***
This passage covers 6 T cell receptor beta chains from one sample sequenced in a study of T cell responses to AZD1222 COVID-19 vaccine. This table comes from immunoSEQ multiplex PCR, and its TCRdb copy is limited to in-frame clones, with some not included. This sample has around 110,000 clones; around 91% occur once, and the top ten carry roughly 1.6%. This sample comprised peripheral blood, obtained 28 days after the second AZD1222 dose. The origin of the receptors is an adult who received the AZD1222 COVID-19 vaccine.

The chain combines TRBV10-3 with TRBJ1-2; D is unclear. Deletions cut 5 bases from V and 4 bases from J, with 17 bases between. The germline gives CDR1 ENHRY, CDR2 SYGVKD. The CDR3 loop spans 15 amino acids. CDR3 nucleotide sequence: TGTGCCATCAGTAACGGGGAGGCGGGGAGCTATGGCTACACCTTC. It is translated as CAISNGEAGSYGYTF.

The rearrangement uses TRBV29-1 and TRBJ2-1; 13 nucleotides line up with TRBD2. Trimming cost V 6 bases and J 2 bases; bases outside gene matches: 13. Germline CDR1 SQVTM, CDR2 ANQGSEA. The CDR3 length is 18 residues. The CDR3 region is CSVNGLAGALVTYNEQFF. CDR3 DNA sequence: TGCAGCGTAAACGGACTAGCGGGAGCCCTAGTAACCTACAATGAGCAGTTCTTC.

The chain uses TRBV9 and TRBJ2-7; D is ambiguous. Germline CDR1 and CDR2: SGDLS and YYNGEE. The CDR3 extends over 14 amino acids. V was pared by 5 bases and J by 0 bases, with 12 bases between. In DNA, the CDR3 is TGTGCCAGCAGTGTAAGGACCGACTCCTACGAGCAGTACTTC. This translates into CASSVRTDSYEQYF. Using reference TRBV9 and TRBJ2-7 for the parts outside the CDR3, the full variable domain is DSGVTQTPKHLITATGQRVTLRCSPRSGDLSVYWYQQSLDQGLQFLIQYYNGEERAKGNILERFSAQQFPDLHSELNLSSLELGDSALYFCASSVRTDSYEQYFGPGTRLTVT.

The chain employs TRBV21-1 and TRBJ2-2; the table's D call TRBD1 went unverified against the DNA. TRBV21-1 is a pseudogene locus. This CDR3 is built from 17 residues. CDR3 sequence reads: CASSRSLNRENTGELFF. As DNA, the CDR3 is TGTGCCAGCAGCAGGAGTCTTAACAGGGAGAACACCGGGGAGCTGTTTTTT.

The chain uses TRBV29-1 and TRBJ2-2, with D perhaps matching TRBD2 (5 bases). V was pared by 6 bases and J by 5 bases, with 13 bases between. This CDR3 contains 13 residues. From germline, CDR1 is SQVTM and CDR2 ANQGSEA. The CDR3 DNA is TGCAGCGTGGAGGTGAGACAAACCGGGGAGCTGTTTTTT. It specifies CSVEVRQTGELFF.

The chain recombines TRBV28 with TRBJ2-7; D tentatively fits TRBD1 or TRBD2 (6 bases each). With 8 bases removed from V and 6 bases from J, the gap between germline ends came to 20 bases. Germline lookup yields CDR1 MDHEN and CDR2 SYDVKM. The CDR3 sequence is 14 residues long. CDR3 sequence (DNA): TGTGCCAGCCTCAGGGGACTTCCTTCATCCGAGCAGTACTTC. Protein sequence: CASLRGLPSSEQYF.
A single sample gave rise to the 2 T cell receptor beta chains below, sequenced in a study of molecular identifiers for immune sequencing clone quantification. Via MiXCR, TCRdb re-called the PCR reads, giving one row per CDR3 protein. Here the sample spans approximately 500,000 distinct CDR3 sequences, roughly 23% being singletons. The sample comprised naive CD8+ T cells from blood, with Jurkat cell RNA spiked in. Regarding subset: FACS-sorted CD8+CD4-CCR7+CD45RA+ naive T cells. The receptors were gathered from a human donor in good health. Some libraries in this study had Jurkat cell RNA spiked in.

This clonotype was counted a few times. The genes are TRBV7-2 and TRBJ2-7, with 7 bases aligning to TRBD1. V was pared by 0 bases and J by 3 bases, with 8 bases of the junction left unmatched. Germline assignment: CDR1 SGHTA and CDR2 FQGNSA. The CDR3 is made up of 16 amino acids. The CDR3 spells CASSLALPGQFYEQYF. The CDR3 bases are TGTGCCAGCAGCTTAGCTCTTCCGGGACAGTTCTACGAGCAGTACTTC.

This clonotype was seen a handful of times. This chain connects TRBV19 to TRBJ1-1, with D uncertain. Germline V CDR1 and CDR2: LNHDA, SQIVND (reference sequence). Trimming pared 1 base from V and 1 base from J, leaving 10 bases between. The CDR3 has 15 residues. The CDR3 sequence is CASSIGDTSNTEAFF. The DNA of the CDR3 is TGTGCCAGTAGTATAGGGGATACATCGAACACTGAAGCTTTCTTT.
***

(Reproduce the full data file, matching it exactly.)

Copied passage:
This passage covers 6 T cell receptor beta chains from one sample sequenced in a study of T cell responses to AZD1222 COVID-19 vaccine. This table comes from immunoSEQ multiplex PCR, and its TCRdb copy is limited to in-frame clones, with some not included. This sample has around 110,000 clones; around 91% occur once, and the top ten carry roughly 1.6%. This sample comprised peripheral blood, obtained 28 days after the second AZD1222 dose. The origin of the receptors is an adult who received the AZD1222 COVID-19 vaccine.

The chain combines TRBV10-3 with TRBJ1-2; D is unclear. Deletions cut 5 bases from V and 4 bases from J, with 17 bases between. The germline gives CDR1 ENHRY, CDR2 SYGVKD. The CDR3 loop spans 15 amino acids. CDR3 nucleotide sequence: TGTGCCATCAGTAACGGGGAGGCGGGGAGCTATGGCTACACCTTC. It is translated as CAISNGEAGSYGYTF.

The rearrangement uses TRBV29-1 and TRBJ2-1; 13 nucleotides line up with TRBD2. Trimming cost V 6 bases and J 2 bases; bases outside gene matches: 13. Germline CDR1 SQVTM, CDR2 ANQGSEA. The CDR3 length is 18 residues. The CDR3 region is CSVNGLAGALVTYNEQFF. CDR3 DNA sequence: TGCAGCGTAAACGGACTAGCGGGAGCCCTAGTAACCTACAATGAGCAGTTCTTC.

The chain uses TRBV9 and TRBJ2-7; D is ambiguous. Germline CDR1 and CDR2: SGDLS and YYNGEE. The CDR3 extends over 14 amino acids. V was pared by 5 bases and J by 0 bases, with 12 bases between. In DNA, the CDR3 is TGTGCCAGCAGTGTAAGGACCGACTCCTACGAGCAGTACTTC. This translates into CASSVRTDSYEQYF. Using reference TRBV9 and TRBJ2-7 for the parts outside the CDR3, the full variable domain is DSGVTQTPKHLITATGQRVTLRCSPRSGDLSVYWYQQSLDQGLQFLIQYYNGEERAKGNILERFSAQQFPDLHSELNLSSLELGDSALYFCASSVRTDSYEQYFGPGTRLTVT.

The chain employs TRBV21-1 and TRBJ2-2; the table's D call TRBD1 went unverified against the DNA. TRBV21-1 is a pseudogene locus. This CDR3 is built from 17 residues. CDR3 sequence reads: CASSRSLNRENTGELFF. As DNA, the CDR3 is TGTGCCAGCAGCAGGAGTCTTAACAGGGAGAACACCGGGGAGCTGTTTTTT.

The chain uses TRBV29-1 and TRBJ2-2, with D perhaps matching TRBD2 (5 bases). V was pared by 6 bases and J by 5 bases, with 13 bases between. This CDR3 contains 13 residues. From germline, CDR1 is SQVTM and CDR2 ANQGSEA. The CDR3 DNA is TGCAGCGTGGAGGTGAGACAAACCGGGGAGCTGTTTTTT. It specifies CSVEVRQTGELFF.

The chain recombines TRBV28 with TRBJ2-7; D tentatively fits TRBD1 or TRBD2 (6 bases each). With 8 bases removed from V and 6 bases from J, the gap between germline ends came to 20 bases. Germline lookup yields CDR1 MDHEN and CDR2 SYDVKM. The CDR3 sequence is 14 residues long. CDR3 sequence (DNA): TGTGCCAGCCTCAGGGGACTTCCTTCATCCGAGCAGTACTTC. Protein sequence: CASLRGLPSSEQYF.
A single sample gave rise to the 2 T cell receptor beta chains below, sequenced in a study of molecular identifiers for immune sequencing clone quantification. Via MiXCR, TCRdb re-called the PCR reads, giving one row per CDR3 protein. Here the sample spans approximately 500,000 distinct CDR3 sequences, roughly 23% being singletons. The sample comprised naive CD8+ T cells from blood, with Jurkat cell RNA spiked in. Regarding subset: FACS-sorted CD8+CD4-CCR7+CD45RA+ naive T cells. The receptors were gathered from a human donor in good health. Some libraries in this study had Jurkat cell RNA spiked in.

This clonotype was counted a few times. The genes are TRBV7-2 and TRBJ2-7, with 7 bases aligning to TRBD1. V was pared by 0 bases and J by 3 bases, with 8 bases of the junction left unmatched. Germline assignment: CDR1 SGHTA and CDR2 FQGNSA. The CDR3 is made up of 16 amino acids. The CDR3 spells CASSLALPGQFYEQYF. The CDR3 bases are TGTGCCAGCAGCTTAGCTCTTCCGGGACAGTTCTACGAGCAGTACTTC.

This clonotype was seen a handful of times. This chain connects TRBV19 to TRBJ1-1, with D uncertain. Germline V CDR1 and CDR2: LNHDA, SQIVND (reference sequence). Trimming pared 1 base from V and 1 base from J, leaving 10 bases between. The CDR3 has 15 residues. The CDR3 sequence is CASSIGDTSNTEAFF. The DNA of the CDR3 is TGTGCCAGTAGTATAGGGGATACATCGAACACTGAAGCTTTCTTT.